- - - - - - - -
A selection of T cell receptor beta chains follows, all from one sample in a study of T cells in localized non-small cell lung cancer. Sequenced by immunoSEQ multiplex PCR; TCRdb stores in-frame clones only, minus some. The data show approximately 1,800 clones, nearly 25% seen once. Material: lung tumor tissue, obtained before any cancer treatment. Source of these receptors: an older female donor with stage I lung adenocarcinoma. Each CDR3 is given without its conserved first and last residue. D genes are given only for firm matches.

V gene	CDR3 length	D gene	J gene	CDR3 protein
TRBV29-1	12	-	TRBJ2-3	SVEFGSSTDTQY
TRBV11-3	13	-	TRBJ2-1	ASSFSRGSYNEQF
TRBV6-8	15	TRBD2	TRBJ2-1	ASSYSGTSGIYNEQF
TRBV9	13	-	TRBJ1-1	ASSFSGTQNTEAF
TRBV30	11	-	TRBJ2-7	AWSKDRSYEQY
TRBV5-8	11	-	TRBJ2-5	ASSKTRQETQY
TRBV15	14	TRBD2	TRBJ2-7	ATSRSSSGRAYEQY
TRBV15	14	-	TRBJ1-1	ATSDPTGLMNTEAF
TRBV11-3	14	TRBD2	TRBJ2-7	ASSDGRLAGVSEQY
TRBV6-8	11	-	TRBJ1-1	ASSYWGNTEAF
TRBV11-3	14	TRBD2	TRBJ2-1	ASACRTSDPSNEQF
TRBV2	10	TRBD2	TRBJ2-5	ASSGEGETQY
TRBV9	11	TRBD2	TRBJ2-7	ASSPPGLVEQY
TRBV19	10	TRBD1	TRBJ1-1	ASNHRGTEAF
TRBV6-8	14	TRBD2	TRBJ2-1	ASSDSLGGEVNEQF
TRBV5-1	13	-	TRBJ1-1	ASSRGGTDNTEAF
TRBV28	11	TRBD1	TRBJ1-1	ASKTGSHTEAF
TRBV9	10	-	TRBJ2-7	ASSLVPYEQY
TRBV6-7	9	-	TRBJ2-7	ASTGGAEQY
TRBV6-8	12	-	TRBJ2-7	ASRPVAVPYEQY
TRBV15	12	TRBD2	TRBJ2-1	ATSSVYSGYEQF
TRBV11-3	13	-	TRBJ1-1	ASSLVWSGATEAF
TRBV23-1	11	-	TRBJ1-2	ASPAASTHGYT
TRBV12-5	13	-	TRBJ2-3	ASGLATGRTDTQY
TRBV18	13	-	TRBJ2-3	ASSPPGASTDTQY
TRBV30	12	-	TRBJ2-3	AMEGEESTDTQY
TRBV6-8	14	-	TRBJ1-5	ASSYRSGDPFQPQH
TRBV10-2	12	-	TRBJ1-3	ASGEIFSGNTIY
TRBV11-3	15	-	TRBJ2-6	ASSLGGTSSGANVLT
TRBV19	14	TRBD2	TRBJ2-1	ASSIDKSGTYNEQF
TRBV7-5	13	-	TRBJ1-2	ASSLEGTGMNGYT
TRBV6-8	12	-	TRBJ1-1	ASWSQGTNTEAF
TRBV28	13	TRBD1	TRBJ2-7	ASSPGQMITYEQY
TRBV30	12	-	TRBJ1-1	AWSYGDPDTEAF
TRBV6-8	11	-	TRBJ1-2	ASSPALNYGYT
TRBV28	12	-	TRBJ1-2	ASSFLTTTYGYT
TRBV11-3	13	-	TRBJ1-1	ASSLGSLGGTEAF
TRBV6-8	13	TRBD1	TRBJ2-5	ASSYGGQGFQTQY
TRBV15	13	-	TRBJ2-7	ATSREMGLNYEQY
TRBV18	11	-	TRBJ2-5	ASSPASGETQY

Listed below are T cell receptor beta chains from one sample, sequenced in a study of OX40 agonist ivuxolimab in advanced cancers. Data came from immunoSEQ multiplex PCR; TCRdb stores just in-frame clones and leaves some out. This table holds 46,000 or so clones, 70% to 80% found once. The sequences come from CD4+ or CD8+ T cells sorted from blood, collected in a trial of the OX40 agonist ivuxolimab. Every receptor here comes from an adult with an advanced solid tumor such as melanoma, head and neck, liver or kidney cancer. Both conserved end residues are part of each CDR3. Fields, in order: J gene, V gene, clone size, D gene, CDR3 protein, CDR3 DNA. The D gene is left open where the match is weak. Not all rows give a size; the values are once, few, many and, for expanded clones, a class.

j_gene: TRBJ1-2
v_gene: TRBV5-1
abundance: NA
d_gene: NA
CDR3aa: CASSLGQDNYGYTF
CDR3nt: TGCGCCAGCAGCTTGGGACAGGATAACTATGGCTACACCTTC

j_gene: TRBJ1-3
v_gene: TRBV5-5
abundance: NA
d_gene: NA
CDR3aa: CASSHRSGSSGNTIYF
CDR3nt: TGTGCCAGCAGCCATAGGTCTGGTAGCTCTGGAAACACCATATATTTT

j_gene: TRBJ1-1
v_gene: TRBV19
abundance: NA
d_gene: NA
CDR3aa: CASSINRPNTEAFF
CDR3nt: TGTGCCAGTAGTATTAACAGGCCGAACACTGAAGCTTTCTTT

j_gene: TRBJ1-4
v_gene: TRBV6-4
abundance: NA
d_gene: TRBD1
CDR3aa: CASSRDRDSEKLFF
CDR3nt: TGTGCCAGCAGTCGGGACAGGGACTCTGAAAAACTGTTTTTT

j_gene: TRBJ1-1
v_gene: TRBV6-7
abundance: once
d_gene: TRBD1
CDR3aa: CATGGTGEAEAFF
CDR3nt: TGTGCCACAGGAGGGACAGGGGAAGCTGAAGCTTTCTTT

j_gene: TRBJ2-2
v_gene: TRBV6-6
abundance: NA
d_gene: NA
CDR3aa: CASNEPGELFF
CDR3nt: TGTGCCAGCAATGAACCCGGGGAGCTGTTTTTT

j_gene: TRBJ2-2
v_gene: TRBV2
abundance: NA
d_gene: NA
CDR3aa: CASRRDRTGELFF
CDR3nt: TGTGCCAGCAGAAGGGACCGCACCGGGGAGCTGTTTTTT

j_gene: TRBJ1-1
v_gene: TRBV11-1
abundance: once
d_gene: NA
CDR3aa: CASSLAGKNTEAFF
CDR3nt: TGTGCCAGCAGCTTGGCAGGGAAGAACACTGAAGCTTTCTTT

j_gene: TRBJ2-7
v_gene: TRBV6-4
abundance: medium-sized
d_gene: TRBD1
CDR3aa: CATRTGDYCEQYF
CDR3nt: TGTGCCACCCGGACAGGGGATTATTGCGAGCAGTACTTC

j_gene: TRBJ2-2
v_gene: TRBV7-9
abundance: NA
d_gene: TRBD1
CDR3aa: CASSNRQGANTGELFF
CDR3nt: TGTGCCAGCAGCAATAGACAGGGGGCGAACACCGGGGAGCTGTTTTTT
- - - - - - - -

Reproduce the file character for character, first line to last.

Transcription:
A selection of T cell receptor beta chains follows, all from one sample in a study of T cells in localized non-small cell lung cancer. Sequenced by immunoSEQ multiplex PCR; TCRdb stores in-frame clones only, minus some. The data show approximately 1,800 clones, nearly 25% seen once. Material: lung tumor tissue, obtained before any cancer treatment. Source of these receptors: an older female donor with stage I lung adenocarcinoma. Each CDR3 is given without its conserved first and last residue. D genes are given only for firm matches.

V gene	CDR3 length	D gene	J gene	CDR3 protein
TRBV29-1	12	-	TRBJ2-3	SVEFGSSTDTQY
TRBV11-3	13	-	TRBJ2-1	ASSFSRGSYNEQF
TRBV6-8	15	TRBD2	TRBJ2-1	ASSYSGTSGIYNEQF
TRBV9	13	-	TRBJ1-1	ASSFSGTQNTEAF
TRBV30	11	-	TRBJ2-7	AWSKDRSYEQY
TRBV5-8	11	-	TRBJ2-5	ASSKTRQETQY
TRBV15	14	TRBD2	TRBJ2-7	ATSRSSSGRAYEQY
TRBV15	14	-	TRBJ1-1	ATSDPTGLMNTEAF
TRBV11-3	14	TRBD2	TRBJ2-7	ASSDGRLAGVSEQY
TRBV6-8	11	-	TRBJ1-1	ASSYWGNTEAF
TRBV11-3	14	TRBD2	TRBJ2-1	ASACRTSDPSNEQF
TRBV2	10	TRBD2	TRBJ2-5	ASSGEGETQY
TRBV9	11	TRBD2	TRBJ2-7	ASSPPGLVEQY
TRBV19	10	TRBD1	TRBJ1-1	ASNHRGTEAF
TRBV6-8	14	TRBD2	TRBJ2-1	ASSDSLGGEVNEQF
TRBV5-1	13	-	TRBJ1-1	ASSRGGTDNTEAF
TRBV28	11	TRBD1	TRBJ1-1	ASKTGSHTEAF
TRBV9	10	-	TRBJ2-7	ASSLVPYEQY
TRBV6-7	9	-	TRBJ2-7	ASTGGAEQY
TRBV6-8	12	-	TRBJ2-7	ASRPVAVPYEQY
TRBV15	12	TRBD2	TRBJ2-1	ATSSVYSGYEQF
TRBV11-3	13	-	TRBJ1-1	ASSLVWSGATEAF
TRBV23-1	11	-	TRBJ1-2	ASPAASTHGYT
TRBV12-5	13	-	TRBJ2-3	ASGLATGRTDTQY
TRBV18	13	-	TRBJ2-3	ASSPPGASTDTQY
TRBV30	12	-	TRBJ2-3	AMEGEESTDTQY
TRBV6-8	14	-	TRBJ1-5	ASSYRSGDPFQPQH
TRBV10-2	12	-	TRBJ1-3	ASGEIFSGNTIY
TRBV11-3	15	-	TRBJ2-6	ASSLGGTSSGANVLT
TRBV19	14	TRBD2	TRBJ2-1	ASSIDKSGTYNEQF
TRBV7-5	13	-	TRBJ1-2	ASSLEGTGMNGYT
TRBV6-8	12	-	TRBJ1-1	ASWSQGTNTEAF
TRBV28	13	TRBD1	TRBJ2-7	ASSPGQMITYEQY
TRBV30	12	-	TRBJ1-1	AWSYGDPDTEAF
TRBV6-8	11	-	TRBJ1-2	ASSPALNYGYT
TRBV28	12	-	TRBJ1-2	ASSFLTTTYGYT
TRBV11-3	13	-	TRBJ1-1	ASSLGSLGGTEAF
TRBV6-8	13	TRBD1	TRBJ2-5	ASSYGGQGFQTQY
TRBV15	13	-	TRBJ2-7	ATSREMGLNYEQY
TRBV18	11	-	TRBJ2-5	ASSPASGETQY

Listed below are T cell receptor beta chains from one sample, sequenced in a study of OX40 agonist ivuxolimab in advanced cancers. Data came from immunoSEQ multiplex PCR; TCRdb stores just in-frame clones and leaves some out. This table holds 46,000 or so clones, 70% to 80% found once. The sequences come from CD4+ or CD8+ T cells sorted from blood, collected in a trial of the OX40 agonist ivuxolimab. Every receptor here comes from an adult with an advanced solid tumor such as melanoma, head and neck, liver or kidney cancer. Both conserved end residues are part of each CDR3. Fields, in order: J gene, V gene, clone size, D gene, CDR3 protein, CDR3 DNA. The D gene is left open where the match is weak. Not all rows give a size; the values are once, few, many and, for expanded clones, a class.

j_gene: TRBJ1-2
v_gene: TRBV5-1
abundance: NA
d_gene: NA
CDR3aa: CASSLGQDNYGYTF
CDR3nt: TGCGCCAGCAGCTTGGGACAGGATAACTATGGCTACACCTTC

j_gene: TRBJ1-3
v_gene: TRBV5-5
abundance: NA
d_gene: NA
CDR3aa: CASSHRSGSSGNTIYF
CDR3nt: TGTGCCAGCAGCCATAGGTCTGGTAGCTCTGGAAACACCATATATTTT

j_gene: TRBJ1-1
v_gene: TRBV19
abundance: NA
d_gene: NA
CDR3aa: CASSINRPNTEAFF
CDR3nt: TGTGCCAGTAGTATTAACAGGCCGAACACTGAAGCTTTCTTT

j_gene: TRBJ1-4
v_gene: TRBV6-4
abundance: NA
d_gene: TRBD1
CDR3aa: CASSRDRDSEKLFF
CDR3nt: TGTGCCAGCAGTCGGGACAGGGACTCTGAAAAACTGTTTTTT

j_gene: TRBJ1-1
v_gene: TRBV6-7
abundance: once
d_gene: TRBD1
CDR3aa: CATGGTGEAEAFF
CDR3nt: TGTGCCACAGGAGGGACAGGGGAAGCTGAAGCTTTCTTT

j_gene: TRBJ2-2
v_gene: TRBV6-6
abundance: NA
d_gene: NA
CDR3aa: CASNEPGELFF
CDR3nt: TGTGCCAGCAATGAACCCGGGGAGCTGTTTTTT

j_gene: TRBJ2-2
v_gene: TRBV2
abundance: NA
d_gene: NA
CDR3aa: CASRRDRTGELFF
CDR3nt: TGTGCCAGCAGAAGGGACCGCACCGGGGAGCTGTTTTTT

j_gene: TRBJ1-1
v_gene: TRBV11-1
abundance: once
d_gene: NA
CDR3aa: CASSLAGKNTEAFF
CDR3nt: TGTGCCAGCAGCTTGGCAGGGAAGAACACTGAAGCTTTCTTT

j_gene: TRBJ2-7
v_gene: TRBV6-4
abundance: medium-sized
d_gene: TRBD1
CDR3aa: CATRTGDYCEQYF
CDR3nt: TGTGCCACCCGGACAGGGGATTATTGCGAGCAGTACTTC

j_gene: TRBJ2-2
v_gene: TRBV7-9
abundance: NA
d_gene: TRBD1
CDR3aa: CASSNRQGANTGELFF
CDR3nt: TGTGCCAGCAGCAATAGACAGGGGGCGAACACCGGGGAGCTGTTTTTT